Libya rescue: What went wrong with UK response?
As Turks boarded boats and Bulgarians were flown home, more than 500 British citizens stranded in Libya on Wednesday were left asking where their government's rescue operation was.
Part of its evacuation plan was broken down at Gatwick, a charter flight that eventually took off 10 hours late.
Ministers know that the stalled evacuation effort has been badly handled and David Cameron's unqualified apology is evidence of that.
The prime minister was still on the telephone to his foreign and defence secretaries at 0300GMT trying to get the rescue effort off the ground.
There will now be a review of the government's aircraft evacuation procedures to establish, as Foreign Secretary William Hague has said, whether the delays had been a "coincidental series of unavoidable setbacks or a systematic flaw".
What seems to have happened is this:
As Mr Cameron said in his interview with my colleague James Landale earlier, the government's preference is to rely on scheduled flights for as long as possible to lift British citizens out of unstable countries.
It happened in the case of Egypt. If the government charters its own flights too soon the scheduled flights would collapse, because people would cancel their bookings.
But on Tuesday BA and BMI cancelled all their flights to Tripoli and there have not been any since.
So why didn't the Foreign Office simply start flying in its own chartered planes then?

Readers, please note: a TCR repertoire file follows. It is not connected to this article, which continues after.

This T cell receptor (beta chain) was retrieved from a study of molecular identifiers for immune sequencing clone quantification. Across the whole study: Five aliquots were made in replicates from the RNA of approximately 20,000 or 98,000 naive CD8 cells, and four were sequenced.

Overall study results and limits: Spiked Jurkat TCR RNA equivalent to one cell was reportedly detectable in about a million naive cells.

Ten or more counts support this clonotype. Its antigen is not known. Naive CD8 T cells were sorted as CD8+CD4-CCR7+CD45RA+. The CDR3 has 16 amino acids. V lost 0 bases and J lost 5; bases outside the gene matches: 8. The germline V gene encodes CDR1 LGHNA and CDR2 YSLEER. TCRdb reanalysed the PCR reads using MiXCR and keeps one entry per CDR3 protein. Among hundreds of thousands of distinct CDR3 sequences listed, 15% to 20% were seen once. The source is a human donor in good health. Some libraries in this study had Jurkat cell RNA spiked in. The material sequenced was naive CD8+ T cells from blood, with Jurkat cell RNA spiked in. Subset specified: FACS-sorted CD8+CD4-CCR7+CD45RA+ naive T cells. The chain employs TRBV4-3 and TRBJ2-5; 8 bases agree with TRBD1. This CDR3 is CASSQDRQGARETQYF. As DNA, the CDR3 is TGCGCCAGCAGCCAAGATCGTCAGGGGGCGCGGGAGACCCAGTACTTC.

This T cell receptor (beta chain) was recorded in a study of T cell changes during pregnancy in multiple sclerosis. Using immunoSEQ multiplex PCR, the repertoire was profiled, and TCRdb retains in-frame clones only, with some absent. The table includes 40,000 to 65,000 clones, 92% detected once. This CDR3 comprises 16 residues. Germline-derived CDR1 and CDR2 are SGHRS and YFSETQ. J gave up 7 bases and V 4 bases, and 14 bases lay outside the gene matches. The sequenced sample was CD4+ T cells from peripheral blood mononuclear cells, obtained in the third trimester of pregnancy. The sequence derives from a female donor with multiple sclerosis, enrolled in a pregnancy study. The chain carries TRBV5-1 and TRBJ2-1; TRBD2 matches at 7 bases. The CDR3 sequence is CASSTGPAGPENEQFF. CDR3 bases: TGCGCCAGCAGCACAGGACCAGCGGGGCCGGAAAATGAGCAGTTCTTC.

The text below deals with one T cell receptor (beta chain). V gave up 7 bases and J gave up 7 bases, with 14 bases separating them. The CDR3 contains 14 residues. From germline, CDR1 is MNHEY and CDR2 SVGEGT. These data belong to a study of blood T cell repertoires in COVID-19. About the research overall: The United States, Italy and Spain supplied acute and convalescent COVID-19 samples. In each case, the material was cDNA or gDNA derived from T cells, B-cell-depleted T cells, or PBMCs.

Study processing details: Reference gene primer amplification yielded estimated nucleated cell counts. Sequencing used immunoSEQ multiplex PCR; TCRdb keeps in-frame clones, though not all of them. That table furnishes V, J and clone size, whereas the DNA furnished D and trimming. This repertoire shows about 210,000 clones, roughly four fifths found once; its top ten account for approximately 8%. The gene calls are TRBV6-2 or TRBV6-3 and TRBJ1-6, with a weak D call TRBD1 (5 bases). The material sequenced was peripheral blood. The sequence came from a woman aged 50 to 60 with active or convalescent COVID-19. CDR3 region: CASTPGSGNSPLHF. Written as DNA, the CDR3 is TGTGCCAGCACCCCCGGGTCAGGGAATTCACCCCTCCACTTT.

Foreign Office sources suggest several reasons.
Clearly, the chaotic situation on the ground in Libya has made it extremely difficult to assess the appropriate response - and that slowed the UK government down.
There was then the difficulty of getting landing permission for flights that the Foreign Office planned to send in.
With the bureaucracy in Tripoli barely functioning, civil servants could not get the green light from Libya for flights to start - but that did not stop other countries from flying in anyway.
Then there was the problem of securing the planes.
The government has a plan for commissioning charter flights through a brokerage company.
Three planes had been ordered by Wednesday morning but two of the companies then failed to provide them due to concerns about security, insurance and the absence of official landing permission.
These are issues the review is certain to examine.
Shadow Foreign Secretary Douglas Alexander, for Labour, has also asked why military aircraft were not pressed into action sooner.
The Boeing 757 that was available had a mechanical malfunction and sat on the tarmac at Gatwick before finally taking off at 10pm on Wednesday evening.
By then, several British people had secured seats on the BP charter flight that arrived in Gatwick earlier on Thursday.
It was an exasperating and frustrating day for ministers and their officials.
Exasperating too for the British people stranded in Libya watching other nationalities being taken to safety.